I’ve begun training the kids to deliver their hampers to the laundry room, with the ultimate intent of sorting their shit themselves and thus making mom’s job easier. We’re working on that. This reminds me of that old phrase I often employed when Todd and I would discuss the status of my life while I resided in the “marital” home – I’m working on it. Thank God he never seemed truly annoyed by it, though I purposely stopped using it because it would always give pause to every conversation we had where I used it.

Before we stray too far away from laundry, let me warn all you parents of soon-to-be-teenagers to no-not ever put your head inside your teenaged son’s laundry bag. You’re welcome.  Anyway, Neph uses his laundry bag for both clean and dirty laundry – which, of course, we all did in college so no judgement there – but we are still working on his instincts to throw dirty clothes directly onto the laundry room floor or – even worse – into the washing machine to ferment until either he remembers they’re in there or I get pissed off and remove them. I bought him the laundry hamper to encourage proper use of it. And still.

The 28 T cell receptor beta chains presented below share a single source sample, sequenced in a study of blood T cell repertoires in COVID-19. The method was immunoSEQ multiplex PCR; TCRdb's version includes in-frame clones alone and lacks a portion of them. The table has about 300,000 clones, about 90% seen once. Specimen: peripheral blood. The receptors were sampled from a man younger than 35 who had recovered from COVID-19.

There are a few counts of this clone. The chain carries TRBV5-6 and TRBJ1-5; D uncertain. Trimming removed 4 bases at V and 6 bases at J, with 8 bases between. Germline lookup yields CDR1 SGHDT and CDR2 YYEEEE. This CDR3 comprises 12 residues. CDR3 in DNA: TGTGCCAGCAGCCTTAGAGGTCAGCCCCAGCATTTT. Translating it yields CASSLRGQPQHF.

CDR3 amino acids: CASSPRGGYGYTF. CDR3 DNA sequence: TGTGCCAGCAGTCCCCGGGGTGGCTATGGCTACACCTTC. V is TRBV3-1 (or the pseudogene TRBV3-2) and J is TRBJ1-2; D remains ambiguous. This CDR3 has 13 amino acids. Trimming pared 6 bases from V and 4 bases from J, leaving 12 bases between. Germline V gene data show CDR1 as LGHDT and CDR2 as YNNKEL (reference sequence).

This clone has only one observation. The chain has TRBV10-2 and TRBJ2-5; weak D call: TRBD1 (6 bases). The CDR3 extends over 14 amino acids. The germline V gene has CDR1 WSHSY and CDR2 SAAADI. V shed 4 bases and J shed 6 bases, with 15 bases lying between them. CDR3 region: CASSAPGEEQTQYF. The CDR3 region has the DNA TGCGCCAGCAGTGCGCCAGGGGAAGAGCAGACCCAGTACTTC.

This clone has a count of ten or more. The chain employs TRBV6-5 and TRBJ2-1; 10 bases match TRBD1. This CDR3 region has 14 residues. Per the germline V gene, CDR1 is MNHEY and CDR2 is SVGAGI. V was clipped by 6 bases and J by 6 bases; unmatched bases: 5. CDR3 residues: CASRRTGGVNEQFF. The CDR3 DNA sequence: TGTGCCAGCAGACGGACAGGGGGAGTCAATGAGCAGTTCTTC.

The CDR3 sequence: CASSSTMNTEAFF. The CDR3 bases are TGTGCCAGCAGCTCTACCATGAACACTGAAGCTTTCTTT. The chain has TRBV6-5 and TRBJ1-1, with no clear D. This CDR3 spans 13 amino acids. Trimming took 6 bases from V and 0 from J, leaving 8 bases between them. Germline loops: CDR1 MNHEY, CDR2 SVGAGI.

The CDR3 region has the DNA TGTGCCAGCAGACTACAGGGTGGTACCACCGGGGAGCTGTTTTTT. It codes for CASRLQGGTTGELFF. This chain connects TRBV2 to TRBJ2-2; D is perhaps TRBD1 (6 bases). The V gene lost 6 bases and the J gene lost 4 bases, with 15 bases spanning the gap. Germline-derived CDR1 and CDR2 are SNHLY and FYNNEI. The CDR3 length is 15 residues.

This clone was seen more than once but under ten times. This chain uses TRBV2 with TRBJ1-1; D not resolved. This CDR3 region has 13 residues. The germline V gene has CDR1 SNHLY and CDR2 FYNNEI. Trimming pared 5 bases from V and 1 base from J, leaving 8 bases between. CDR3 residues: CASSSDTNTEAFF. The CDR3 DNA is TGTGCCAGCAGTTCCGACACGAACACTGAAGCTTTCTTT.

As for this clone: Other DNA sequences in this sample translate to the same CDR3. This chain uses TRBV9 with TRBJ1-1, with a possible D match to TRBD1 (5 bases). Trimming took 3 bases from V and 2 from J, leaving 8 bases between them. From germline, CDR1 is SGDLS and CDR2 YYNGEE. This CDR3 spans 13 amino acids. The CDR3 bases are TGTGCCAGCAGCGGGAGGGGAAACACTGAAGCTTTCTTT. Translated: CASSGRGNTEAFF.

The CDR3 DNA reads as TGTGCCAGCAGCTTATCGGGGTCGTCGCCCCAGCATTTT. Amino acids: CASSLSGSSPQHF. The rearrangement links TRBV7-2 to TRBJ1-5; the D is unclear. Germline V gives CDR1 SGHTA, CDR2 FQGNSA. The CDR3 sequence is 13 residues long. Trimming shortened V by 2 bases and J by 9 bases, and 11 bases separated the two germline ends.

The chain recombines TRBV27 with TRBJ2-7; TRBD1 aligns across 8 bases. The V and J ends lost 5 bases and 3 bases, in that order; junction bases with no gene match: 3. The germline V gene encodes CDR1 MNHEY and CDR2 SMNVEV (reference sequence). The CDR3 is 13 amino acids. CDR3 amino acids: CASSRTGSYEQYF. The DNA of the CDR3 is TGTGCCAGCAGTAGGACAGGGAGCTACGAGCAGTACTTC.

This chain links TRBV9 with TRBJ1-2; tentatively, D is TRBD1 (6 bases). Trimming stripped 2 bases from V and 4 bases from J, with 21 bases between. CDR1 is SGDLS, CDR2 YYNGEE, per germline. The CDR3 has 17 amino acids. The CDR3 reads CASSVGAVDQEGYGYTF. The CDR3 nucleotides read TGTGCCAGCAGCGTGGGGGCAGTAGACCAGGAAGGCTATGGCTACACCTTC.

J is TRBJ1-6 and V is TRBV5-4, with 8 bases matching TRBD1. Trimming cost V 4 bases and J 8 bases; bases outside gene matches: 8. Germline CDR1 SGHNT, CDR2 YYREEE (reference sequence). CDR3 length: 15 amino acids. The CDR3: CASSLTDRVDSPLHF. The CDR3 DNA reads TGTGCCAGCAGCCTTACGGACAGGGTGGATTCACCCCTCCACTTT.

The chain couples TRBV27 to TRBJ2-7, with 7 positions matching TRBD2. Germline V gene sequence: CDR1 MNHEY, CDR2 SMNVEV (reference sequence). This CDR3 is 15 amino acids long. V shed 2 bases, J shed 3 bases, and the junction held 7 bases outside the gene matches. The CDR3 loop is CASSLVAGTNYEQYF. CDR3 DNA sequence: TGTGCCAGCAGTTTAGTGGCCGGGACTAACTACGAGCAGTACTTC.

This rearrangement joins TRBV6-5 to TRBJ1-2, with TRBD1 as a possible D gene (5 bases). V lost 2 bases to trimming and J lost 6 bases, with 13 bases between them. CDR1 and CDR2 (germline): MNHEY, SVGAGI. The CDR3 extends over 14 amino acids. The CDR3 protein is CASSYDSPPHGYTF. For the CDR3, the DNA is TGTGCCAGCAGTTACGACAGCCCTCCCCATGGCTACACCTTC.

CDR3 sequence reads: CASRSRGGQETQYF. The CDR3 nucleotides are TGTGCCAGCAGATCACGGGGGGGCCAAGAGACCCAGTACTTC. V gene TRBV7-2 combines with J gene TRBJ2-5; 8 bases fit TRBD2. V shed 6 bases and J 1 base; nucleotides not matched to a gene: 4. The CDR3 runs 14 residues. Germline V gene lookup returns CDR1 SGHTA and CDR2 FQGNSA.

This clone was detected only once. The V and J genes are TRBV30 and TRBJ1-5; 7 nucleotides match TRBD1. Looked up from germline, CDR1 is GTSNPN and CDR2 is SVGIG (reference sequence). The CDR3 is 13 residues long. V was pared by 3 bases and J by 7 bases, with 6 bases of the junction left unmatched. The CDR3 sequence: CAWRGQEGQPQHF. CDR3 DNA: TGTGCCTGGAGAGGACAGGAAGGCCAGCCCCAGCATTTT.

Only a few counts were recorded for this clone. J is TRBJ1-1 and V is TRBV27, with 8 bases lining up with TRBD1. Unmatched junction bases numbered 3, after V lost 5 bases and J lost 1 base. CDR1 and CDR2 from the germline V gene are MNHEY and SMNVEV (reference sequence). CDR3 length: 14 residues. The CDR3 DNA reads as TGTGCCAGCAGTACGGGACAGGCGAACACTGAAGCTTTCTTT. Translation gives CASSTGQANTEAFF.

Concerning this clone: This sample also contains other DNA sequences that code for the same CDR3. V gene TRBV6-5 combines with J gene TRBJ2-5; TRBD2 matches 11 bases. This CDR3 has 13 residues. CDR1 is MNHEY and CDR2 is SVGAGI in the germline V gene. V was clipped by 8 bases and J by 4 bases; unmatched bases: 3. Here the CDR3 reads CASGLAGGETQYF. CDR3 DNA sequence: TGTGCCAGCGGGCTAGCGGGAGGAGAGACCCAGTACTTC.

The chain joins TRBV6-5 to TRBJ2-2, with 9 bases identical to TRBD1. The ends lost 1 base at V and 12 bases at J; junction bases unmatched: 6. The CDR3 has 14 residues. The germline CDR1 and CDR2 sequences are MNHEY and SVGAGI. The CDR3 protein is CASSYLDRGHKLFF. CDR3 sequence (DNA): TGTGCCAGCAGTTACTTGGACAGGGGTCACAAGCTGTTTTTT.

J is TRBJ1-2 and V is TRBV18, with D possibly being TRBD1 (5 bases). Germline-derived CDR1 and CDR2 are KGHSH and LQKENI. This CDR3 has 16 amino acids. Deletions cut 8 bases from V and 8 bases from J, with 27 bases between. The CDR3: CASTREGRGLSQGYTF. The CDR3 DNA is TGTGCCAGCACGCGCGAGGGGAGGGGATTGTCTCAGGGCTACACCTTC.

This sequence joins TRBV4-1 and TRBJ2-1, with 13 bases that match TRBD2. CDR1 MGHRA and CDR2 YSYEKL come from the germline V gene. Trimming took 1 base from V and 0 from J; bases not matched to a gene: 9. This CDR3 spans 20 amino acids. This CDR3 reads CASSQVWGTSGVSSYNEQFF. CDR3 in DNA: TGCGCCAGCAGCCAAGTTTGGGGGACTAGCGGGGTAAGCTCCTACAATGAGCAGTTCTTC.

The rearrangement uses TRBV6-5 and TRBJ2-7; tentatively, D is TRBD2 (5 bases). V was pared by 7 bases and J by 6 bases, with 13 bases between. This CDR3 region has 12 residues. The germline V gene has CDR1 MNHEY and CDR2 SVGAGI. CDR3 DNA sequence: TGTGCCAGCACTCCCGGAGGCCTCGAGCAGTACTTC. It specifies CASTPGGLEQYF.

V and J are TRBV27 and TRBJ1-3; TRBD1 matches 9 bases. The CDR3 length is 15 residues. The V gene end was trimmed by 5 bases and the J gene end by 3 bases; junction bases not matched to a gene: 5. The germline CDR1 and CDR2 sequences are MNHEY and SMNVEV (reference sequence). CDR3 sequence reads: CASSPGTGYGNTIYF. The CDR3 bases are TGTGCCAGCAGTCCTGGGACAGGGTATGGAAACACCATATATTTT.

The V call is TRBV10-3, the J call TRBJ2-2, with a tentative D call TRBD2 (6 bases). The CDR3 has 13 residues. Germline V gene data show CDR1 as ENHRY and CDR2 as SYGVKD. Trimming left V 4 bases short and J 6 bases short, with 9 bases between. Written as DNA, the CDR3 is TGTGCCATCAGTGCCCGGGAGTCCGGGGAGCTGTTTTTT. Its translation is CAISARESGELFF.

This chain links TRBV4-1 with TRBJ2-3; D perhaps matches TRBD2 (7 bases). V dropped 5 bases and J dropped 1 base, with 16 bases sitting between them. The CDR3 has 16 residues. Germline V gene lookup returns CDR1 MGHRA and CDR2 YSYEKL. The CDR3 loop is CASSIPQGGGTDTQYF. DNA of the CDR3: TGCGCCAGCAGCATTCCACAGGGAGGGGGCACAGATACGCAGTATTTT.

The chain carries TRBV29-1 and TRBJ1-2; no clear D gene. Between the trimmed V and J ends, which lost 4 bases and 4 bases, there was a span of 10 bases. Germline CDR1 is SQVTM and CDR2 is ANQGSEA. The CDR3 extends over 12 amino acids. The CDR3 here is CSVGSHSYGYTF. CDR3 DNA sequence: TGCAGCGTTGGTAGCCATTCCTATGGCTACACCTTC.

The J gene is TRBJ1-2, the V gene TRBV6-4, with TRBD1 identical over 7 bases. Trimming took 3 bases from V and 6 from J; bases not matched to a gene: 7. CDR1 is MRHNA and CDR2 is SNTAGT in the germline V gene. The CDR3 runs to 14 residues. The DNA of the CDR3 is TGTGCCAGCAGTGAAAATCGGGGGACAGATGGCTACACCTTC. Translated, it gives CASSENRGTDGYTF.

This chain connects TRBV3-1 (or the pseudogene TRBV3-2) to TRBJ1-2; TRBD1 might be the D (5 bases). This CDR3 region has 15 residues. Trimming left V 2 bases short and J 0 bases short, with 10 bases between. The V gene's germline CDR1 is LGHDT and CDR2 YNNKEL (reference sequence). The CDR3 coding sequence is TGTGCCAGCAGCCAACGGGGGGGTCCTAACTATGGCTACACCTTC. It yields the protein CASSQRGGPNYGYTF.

I have no new pet transgressions to report. All three are keeping their food down, their paws to themselves, and eating with a certain level of manners.
Today I am wondering how we will fix the nails that have been pushed through the sheetrock in our bathroom after the roofers shook the house down. I’m also wondering how to talk Todd into wall-to-wall carpeting in the rec room. And why people must poop in public restrooms and ruin it for the rest of us. And how camaraderie can be established between two strangers peeing in adjacent stalls. And so the circus continues…